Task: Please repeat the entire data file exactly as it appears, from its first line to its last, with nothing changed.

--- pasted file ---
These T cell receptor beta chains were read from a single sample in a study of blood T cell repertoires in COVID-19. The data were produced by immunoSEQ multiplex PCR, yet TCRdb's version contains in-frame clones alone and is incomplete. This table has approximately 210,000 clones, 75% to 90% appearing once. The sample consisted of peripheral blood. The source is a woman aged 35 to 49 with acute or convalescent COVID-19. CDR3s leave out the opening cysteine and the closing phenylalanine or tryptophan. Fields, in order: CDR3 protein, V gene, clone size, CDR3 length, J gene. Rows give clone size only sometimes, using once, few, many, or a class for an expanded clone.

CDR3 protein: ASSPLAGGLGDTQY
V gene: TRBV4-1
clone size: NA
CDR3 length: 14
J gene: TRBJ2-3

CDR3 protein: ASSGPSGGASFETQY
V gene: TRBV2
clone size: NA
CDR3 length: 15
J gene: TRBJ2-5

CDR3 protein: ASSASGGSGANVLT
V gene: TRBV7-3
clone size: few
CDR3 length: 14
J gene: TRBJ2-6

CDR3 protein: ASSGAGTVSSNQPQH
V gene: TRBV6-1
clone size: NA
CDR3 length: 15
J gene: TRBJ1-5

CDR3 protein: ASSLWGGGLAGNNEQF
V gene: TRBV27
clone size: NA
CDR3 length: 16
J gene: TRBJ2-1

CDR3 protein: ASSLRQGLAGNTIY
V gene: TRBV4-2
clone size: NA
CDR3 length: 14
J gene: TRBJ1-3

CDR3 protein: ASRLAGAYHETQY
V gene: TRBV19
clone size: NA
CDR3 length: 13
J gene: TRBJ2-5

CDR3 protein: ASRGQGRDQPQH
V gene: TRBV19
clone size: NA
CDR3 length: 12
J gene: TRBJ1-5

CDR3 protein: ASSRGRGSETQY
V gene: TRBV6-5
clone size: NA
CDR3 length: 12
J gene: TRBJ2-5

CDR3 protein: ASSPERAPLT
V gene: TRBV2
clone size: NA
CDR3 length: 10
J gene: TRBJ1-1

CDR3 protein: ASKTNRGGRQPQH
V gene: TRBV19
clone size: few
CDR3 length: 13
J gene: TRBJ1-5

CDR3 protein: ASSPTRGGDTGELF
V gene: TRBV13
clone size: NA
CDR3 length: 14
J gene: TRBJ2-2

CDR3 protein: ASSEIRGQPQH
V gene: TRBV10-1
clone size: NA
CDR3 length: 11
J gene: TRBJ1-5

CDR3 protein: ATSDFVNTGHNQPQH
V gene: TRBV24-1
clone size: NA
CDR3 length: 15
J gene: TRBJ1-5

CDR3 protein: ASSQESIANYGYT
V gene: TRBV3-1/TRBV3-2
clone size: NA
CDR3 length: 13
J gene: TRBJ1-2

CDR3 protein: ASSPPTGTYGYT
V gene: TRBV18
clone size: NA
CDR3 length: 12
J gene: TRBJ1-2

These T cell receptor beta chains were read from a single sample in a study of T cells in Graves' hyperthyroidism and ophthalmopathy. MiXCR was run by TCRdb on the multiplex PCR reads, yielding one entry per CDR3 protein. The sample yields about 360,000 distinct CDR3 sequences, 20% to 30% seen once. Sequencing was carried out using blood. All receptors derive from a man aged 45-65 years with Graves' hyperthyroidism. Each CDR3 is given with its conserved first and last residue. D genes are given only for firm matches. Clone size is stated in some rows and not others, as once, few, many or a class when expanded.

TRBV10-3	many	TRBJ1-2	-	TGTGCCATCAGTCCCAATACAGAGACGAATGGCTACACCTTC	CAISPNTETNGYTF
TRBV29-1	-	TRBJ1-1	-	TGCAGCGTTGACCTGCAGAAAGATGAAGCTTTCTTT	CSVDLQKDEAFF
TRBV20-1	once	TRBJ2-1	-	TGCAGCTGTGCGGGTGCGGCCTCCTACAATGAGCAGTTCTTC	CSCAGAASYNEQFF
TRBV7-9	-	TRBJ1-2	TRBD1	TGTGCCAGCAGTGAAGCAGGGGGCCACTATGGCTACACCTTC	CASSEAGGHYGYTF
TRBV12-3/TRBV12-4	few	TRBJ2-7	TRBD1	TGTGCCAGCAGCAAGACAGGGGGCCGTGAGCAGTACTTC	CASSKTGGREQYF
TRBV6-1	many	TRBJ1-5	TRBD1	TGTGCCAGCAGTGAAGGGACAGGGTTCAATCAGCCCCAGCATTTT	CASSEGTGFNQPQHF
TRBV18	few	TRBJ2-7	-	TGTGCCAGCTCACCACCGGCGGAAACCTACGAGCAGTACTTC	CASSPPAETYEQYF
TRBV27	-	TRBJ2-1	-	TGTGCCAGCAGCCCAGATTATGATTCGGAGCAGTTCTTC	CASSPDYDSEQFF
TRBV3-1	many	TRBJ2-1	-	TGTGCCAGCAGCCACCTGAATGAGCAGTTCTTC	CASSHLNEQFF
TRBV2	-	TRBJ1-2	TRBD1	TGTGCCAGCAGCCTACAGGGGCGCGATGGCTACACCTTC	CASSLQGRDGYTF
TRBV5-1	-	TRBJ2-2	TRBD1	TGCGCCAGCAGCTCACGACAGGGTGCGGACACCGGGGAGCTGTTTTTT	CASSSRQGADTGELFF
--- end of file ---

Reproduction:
These T cell receptor beta chains were read from a single sample in a study of blood T cell repertoires in COVID-19. The data were produced by immunoSEQ multiplex PCR, yet TCRdb's version contains in-frame clones alone and is incomplete. This table has approximately 210,000 clones, 75% to 90% appearing once. The sample consisted of peripheral blood. The source is a woman aged 35 to 49 with acute or convalescent COVID-19. CDR3s leave out the opening cysteine and the closing phenylalanine or tryptophan. Fields, in order: CDR3 protein, V gene, clone size, CDR3 length, J gene. Rows give clone size only sometimes, using once, few, many, or a class for an expanded clone.

CDR3 protein: ASSPLAGGLGDTQY
V gene: TRBV4-1
clone size: NA
CDR3 length: 14
J gene: TRBJ2-3

CDR3 protein: ASSGPSGGASFETQY
V gene: TRBV2
clone size: NA
CDR3 length: 15
J gene: TRBJ2-5

CDR3 protein: ASSASGGSGANVLT
V gene: TRBV7-3
clone size: few
CDR3 length: 14
J gene: TRBJ2-6

CDR3 protein: ASSGAGTVSSNQPQH
V gene: TRBV6-1
clone size: NA
CDR3 length: 15
J gene: TRBJ1-5

CDR3 protein: ASSLWGGGLAGNNEQF
V gene: TRBV27
clone size: NA
CDR3 length: 16
J gene: TRBJ2-1

CDR3 protein: ASSLRQGLAGNTIY
V gene: TRBV4-2
clone size: NA
CDR3 length: 14
J gene: TRBJ1-3

CDR3 protein: ASRLAGAYHETQY
V gene: TRBV19
clone size: NA
CDR3 length: 13
J gene: TRBJ2-5

CDR3 protein: ASRGQGRDQPQH
V gene: TRBV19
clone size: NA
CDR3 length: 12
J gene: TRBJ1-5

CDR3 protein: ASSRGRGSETQY
V gene: TRBV6-5
clone size: NA
CDR3 length: 12
J gene: TRBJ2-5

CDR3 protein: ASSPERAPLT
V gene: TRBV2
clone size: NA
CDR3 length: 10
J gene: TRBJ1-1

CDR3 protein: ASKTNRGGRQPQH
V gene: TRBV19
clone size: few
CDR3 length: 13
J gene: TRBJ1-5

CDR3 protein: ASSPTRGGDTGELF
V gene: TRBV13
clone size: NA
CDR3 length: 14
J gene: TRBJ2-2

CDR3 protein: ASSEIRGQPQH
V gene: TRBV10-1
clone size: NA
CDR3 length: 11
J gene: TRBJ1-5

CDR3 protein: ATSDFVNTGHNQPQH
V gene: TRBV24-1
clone size: NA
CDR3 length: 15
J gene: TRBJ1-5

CDR3 protein: ASSQESIANYGYT
V gene: TRBV3-1/TRBV3-2
clone size: NA
CDR3 length: 13
J gene: TRBJ1-2

CDR3 protein: ASSPPTGTYGYT
V gene: TRBV18
clone size: NA
CDR3 length: 12
J gene: TRBJ1-2

These T cell receptor beta chains were read from a single sample in a study of T cells in Graves' hyperthyroidism and ophthalmopathy. MiXCR was run by TCRdb on the multiplex PCR reads, yielding one entry per CDR3 protein. The sample yields about 360,000 distinct CDR3 sequences, 20% to 30% seen once. Sequencing was carried out using blood. All receptors derive from a man aged 45-65 years with Graves' hyperthyroidism. Each CDR3 is given with its conserved first and last residue. D genes are given only for firm matches. Clone size is stated in some rows and not others, as once, few, many or a class when expanded.

TRBV10-3	many	TRBJ1-2	-	TGTGCCATCAGTCCCAATACAGAGACGAATGGCTACACCTTC	CAISPNTETNGYTF
TRBV29-1	-	TRBJ1-1	-	TGCAGCGTTGACCTGCAGAAAGATGAAGCTTTCTTT	CSVDLQKDEAFF
TRBV20-1	once	TRBJ2-1	-	TGCAGCTGTGCGGGTGCGGCCTCCTACAATGAGCAGTTCTTC	CSCAGAASYNEQFF
TRBV7-9	-	TRBJ1-2	TRBD1	TGTGCCAGCAGTGAAGCAGGGGGCCACTATGGCTACACCTTC	CASSEAGGHYGYTF
TRBV12-3/TRBV12-4	few	TRBJ2-7	TRBD1	TGTGCCAGCAGCAAGACAGGGGGCCGTGAGCAGTACTTC	CASSKTGGREQYF
TRBV6-1	many	TRBJ1-5	TRBD1	TGTGCCAGCAGTGAAGGGACAGGGTTCAATCAGCCCCAGCATTTT	CASSEGTGFNQPQHF
TRBV18	few	TRBJ2-7	-	TGTGCCAGCTCACCACCGGCGGAAACCTACGAGCAGTACTTC	CASSPPAETYEQYF
TRBV27	-	TRBJ2-1	-	TGTGCCAGCAGCCCAGATTATGATTCGGAGCAGTTCTTC	CASSPDYDSEQFF
TRBV3-1	many	TRBJ2-1	-	TGTGCCAGCAGCCACCTGAATGAGCAGTTCTTC	CASSHLNEQFF
TRBV2	-	TRBJ1-2	TRBD1	TGTGCCAGCAGCCTACAGGGGCGCGATGGCTACACCTTC	CASSLQGRDGYTF
TRBV5-1	-	TRBJ2-2	TRBD1	TGCGCCAGCAGCTCACGACAGGGTGCGGACACCGGGGAGCTGTTTTTT	CASSSRQGADTGELFF